Legislation Would Provide Ag Haulers Some Relief – June 25, 2018
Recently introduced bills address some of the unique challenges of transporting agricultural products and livestock. Both the Modernizing Agricultural Transportation Act and the Transporting Livestock Across America Safely Act would provide some fixes for hours of service regulations and the electronic logging device mandate.Farm Bureau and several other agricultural groups’ primary concern with the HOS rules and the ELD requirement is the effect on the transported animals’ well-being. Drivers who have to use ELDs would be limited to current hours of service rules, which restrict a driver to only 14 “on duty” hours, with no more than 11 active driving hours. Once a driver hits those maximum hour allotments, he must stop and rest for 10 consecutive hours, which would be problematic when transporting livestock and other live animals.
The Modernizing Agricultural Transportation Act (S. 3051) would require the secretary of transportation to establish a working group to identify obstacles to the “safe, humane, and market-efficient transport of livestock, insects, and other perishable agricultural commodities” and develop guidelines and recommend regulatory or legislative action to improve the transportation of these commodities.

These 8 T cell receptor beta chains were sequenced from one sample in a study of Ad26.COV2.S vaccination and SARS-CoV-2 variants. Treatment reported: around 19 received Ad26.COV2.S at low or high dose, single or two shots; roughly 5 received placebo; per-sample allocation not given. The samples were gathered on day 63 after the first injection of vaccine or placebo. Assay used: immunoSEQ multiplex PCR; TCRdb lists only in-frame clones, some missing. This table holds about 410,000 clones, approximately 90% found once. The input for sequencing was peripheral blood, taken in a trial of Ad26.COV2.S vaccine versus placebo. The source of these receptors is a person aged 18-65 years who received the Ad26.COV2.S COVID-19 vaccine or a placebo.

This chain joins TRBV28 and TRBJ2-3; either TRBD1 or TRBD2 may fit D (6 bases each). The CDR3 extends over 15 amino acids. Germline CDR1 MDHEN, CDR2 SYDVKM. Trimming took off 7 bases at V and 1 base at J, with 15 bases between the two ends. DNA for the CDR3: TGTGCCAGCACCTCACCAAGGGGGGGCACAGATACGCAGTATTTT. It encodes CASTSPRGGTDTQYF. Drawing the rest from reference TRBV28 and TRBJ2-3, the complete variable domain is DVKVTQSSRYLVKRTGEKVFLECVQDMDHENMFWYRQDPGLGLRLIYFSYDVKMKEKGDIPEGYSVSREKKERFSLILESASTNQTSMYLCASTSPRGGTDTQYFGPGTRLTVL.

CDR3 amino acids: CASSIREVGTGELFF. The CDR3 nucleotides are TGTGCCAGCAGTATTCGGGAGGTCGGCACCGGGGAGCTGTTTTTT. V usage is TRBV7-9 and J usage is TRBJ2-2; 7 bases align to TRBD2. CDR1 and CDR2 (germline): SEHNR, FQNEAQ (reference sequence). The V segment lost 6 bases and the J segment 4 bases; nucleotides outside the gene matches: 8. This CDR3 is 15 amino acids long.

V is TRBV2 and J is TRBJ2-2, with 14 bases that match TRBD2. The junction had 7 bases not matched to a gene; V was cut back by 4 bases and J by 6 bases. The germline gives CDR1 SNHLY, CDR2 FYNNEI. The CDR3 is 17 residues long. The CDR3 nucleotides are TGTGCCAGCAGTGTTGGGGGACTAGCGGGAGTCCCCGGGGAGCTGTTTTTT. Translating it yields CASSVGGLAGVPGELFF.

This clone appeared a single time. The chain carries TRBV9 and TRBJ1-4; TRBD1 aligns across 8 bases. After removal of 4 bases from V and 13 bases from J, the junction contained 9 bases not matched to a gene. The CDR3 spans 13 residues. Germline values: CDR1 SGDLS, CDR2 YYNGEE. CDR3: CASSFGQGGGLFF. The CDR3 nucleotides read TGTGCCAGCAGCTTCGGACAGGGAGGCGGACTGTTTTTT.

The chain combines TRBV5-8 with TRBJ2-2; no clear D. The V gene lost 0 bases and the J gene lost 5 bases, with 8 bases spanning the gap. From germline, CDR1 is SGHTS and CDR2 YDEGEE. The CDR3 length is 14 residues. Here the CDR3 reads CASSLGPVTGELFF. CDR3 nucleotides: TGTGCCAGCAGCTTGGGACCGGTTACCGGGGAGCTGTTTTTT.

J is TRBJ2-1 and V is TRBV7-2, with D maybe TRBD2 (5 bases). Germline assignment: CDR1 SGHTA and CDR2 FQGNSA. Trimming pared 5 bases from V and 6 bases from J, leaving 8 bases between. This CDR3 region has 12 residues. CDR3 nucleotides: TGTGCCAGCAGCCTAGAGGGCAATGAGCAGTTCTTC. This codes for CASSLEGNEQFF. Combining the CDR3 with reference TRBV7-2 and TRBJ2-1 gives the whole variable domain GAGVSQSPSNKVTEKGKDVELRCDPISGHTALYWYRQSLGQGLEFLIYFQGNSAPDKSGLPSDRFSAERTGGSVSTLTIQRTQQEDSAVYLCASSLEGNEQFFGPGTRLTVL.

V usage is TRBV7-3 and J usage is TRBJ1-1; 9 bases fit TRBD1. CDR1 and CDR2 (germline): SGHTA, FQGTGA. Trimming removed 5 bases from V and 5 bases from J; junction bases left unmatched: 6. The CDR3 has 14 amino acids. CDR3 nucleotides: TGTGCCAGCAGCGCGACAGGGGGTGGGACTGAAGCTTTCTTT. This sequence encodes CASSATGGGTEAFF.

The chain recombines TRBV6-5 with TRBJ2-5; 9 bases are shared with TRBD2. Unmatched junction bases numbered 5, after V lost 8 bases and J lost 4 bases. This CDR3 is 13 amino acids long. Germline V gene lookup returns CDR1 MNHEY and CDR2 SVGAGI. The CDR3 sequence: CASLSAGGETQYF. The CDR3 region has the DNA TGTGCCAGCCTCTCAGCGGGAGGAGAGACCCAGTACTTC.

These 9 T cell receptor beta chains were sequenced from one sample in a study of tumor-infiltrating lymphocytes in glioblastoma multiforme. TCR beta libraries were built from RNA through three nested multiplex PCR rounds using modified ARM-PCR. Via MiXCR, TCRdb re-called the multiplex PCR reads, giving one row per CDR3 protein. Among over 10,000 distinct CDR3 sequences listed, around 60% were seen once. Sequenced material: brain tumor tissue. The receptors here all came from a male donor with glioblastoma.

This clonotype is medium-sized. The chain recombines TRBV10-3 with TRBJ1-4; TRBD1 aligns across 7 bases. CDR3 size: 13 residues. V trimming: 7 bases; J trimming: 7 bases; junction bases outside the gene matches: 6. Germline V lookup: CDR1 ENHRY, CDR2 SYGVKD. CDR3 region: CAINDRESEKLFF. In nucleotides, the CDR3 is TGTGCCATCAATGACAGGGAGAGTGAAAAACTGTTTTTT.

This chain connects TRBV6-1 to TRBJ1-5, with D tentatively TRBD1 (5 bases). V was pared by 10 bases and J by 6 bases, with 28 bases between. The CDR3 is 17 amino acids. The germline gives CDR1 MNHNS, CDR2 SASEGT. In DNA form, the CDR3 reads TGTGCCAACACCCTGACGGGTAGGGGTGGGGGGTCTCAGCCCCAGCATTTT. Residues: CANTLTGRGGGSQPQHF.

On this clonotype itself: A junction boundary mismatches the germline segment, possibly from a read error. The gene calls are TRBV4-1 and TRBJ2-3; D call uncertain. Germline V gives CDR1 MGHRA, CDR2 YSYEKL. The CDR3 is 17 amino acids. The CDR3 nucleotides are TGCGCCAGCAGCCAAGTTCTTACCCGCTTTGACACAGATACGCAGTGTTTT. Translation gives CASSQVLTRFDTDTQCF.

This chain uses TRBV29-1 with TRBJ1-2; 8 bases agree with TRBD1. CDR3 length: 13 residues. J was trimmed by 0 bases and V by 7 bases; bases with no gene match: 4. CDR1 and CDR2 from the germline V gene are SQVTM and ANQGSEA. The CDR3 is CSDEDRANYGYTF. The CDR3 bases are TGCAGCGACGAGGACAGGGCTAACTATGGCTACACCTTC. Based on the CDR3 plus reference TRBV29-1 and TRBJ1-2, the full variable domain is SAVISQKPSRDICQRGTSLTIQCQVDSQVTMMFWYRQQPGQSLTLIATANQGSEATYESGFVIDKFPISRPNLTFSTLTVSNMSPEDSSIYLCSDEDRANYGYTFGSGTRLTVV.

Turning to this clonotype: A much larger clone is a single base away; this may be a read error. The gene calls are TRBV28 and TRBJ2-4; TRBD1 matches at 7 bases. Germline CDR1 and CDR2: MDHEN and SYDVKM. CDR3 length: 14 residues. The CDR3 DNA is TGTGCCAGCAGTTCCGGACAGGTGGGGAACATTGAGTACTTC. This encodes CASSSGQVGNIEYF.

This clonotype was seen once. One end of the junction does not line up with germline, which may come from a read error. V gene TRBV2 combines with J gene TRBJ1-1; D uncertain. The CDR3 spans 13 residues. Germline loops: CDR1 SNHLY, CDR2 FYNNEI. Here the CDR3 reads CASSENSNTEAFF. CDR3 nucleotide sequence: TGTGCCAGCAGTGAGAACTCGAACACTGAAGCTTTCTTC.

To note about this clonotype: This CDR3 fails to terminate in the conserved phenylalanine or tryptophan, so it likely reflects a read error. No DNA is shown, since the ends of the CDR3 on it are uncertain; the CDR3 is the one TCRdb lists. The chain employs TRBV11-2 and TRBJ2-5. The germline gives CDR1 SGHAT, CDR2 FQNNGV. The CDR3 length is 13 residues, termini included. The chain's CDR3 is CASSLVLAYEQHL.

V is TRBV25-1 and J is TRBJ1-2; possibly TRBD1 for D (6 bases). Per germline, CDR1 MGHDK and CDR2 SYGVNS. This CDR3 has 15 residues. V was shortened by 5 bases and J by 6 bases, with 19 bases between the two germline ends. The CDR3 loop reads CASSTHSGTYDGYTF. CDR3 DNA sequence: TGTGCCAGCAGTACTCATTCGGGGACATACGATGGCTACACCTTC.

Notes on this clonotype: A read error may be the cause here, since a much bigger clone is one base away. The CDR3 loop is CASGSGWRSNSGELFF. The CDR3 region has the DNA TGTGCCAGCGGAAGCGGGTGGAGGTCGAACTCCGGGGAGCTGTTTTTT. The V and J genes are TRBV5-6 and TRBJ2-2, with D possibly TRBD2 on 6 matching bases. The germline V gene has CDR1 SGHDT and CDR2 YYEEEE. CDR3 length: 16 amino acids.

The working group would have to consult various stakeholders and consider certain issues, including challenges and concerns caused by the HOS and ELD rules. The group is charged with submitting a report of its findings to the secretary, who would then use the report as a basis for proposing changes to the HOS regulations and the ELD mandate.
The measure would also suspend the ELD mandate for commercial motor vehicles hauling livestock, insects or perishable agricultural commodities until the secretary proposes regulatory changes.
The Transporting Livestock Across America Safely Act (H.R. 6079, S. 2938) would modify the HOS requirements for the hauling of livestock and fish in a few ways. Under the measure, HOS and ELD requirements would be inapplicable until after a driver travels more than 300 air-miles from the driver’s source. In addition, the HOS on-duty time maximum hour requirement would be extended from 11 hours to a minimum of 15 hours and a maximum of 18 hours of on-duty time.
The bill would also exempt loading and unloading times from the HOS calculation of driving time; grant flexibility for drivers to rest at any point during their trip without counting it against HOS time; allow drivers to complete their trip – regardless of hours of service requirements – if they come within 150 air-miles of their delivery point; and require the driver to take a break for a period that is five hours less than the maximum on-duty time, after he completes his delivery and the truck is unloaded.